Ron: What in gaming excites you the most? Outside of work, how much time do you spend playing video games in an average week?

Gabriel Bogdan: The new ways of playing, stories and overall the experiences I get from every game. Videogames are an amazing product. So much different ideas and people behind them and it combines so many fields of entertainment. Music, Film, Animation and also every aspect of the game development like the story writing, game design, lightning and so on. I think at least 1-2 hours a day and a lot more on the weekend. 

Ron: What experiences would you personally like video games to deliver in the future?

Gabriel Bogdan: More immersion and tighter controls. The Player needs to be more part of the game/be inside the game. VR is a nice gimmick but still far away from that experience people are dreaming of.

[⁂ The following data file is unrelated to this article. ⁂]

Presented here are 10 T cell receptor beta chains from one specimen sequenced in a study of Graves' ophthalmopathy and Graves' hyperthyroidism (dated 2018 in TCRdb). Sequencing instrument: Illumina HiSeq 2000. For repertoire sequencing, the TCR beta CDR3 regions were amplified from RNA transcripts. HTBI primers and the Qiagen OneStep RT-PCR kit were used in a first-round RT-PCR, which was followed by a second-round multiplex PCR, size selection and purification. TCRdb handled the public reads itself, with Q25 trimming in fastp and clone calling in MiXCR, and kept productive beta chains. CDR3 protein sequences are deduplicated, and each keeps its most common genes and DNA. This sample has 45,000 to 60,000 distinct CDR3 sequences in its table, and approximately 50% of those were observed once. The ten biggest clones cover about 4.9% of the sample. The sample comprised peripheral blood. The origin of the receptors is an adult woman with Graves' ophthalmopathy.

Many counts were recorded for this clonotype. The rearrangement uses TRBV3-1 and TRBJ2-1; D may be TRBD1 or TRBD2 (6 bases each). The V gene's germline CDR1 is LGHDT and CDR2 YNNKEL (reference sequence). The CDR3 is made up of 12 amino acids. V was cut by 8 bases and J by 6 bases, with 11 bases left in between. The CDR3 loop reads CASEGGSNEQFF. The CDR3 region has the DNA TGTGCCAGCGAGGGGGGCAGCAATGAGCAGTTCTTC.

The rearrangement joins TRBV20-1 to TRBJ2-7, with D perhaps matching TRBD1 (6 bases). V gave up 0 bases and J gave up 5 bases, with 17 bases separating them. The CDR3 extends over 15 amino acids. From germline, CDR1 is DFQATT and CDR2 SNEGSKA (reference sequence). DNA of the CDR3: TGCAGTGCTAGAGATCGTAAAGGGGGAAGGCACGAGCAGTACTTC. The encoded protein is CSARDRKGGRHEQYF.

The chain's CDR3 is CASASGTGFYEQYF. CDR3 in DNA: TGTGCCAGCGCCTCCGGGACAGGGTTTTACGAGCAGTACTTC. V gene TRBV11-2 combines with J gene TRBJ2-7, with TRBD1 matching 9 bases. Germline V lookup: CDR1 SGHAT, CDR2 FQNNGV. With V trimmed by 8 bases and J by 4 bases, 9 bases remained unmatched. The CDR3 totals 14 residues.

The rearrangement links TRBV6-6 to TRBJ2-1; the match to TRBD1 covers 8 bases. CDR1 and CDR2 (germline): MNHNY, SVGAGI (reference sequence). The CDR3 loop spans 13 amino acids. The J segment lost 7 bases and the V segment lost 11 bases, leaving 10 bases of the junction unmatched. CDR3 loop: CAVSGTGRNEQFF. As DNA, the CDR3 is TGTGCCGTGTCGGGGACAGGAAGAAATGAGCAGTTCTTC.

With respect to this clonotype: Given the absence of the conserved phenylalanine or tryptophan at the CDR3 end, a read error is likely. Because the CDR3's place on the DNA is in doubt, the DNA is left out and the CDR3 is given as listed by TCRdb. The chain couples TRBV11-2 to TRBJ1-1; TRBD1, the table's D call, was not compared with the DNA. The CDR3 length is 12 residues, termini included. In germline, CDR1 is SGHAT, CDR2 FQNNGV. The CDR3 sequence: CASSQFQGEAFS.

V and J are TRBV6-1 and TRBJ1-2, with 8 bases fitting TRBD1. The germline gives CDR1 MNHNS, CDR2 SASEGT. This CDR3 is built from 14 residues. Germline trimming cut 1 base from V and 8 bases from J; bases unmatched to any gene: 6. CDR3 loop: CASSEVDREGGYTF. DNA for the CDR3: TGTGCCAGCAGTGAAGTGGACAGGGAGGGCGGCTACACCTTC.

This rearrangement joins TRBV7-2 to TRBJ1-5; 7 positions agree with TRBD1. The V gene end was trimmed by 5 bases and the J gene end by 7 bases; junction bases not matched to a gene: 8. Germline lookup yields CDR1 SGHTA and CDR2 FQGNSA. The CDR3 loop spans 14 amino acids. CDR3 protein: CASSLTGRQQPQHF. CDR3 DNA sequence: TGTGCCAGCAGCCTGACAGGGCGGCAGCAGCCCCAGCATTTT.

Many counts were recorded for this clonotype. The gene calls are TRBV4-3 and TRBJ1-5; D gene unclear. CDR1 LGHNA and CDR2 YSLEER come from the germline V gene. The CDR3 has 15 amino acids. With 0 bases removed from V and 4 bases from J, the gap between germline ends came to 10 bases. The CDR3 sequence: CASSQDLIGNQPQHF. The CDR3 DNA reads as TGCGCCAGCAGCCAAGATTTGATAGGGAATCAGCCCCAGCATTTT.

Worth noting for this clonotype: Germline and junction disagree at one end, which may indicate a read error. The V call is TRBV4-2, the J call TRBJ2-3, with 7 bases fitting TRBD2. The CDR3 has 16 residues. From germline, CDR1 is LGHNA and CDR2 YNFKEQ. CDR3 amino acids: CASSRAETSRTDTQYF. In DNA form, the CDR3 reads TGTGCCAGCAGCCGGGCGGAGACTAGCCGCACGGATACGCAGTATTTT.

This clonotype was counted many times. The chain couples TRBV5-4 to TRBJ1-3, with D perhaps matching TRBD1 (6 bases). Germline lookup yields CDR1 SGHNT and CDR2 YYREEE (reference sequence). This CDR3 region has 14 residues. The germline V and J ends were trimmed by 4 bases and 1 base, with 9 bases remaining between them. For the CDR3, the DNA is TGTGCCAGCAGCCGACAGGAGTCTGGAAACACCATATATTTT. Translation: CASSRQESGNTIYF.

Ron: As a founder of a website, you get a lot of developers trying to get your attention and to play their games, but they may not know the best ways. Do you have any tips that you can impart to make their pitches towards you and other journalists more effective?

Gabriel Bogdan: Avoid Spam. I get a lot of Mails every day of the year and I look through all of them. Don’t send your pitch 5 times a month and ask every time if I had time to look at your idea. Also even if you are a small indie developer: Consider working with a pr agency/marketing. There are a lot of creative people out there that help Indies promote their game and if your game is good they are the best way to get journalists consider covering your project.

Ron: With so many gaming websites and independent journalists trying to reach the same target audience segment, do you think the correct messages are being spread across?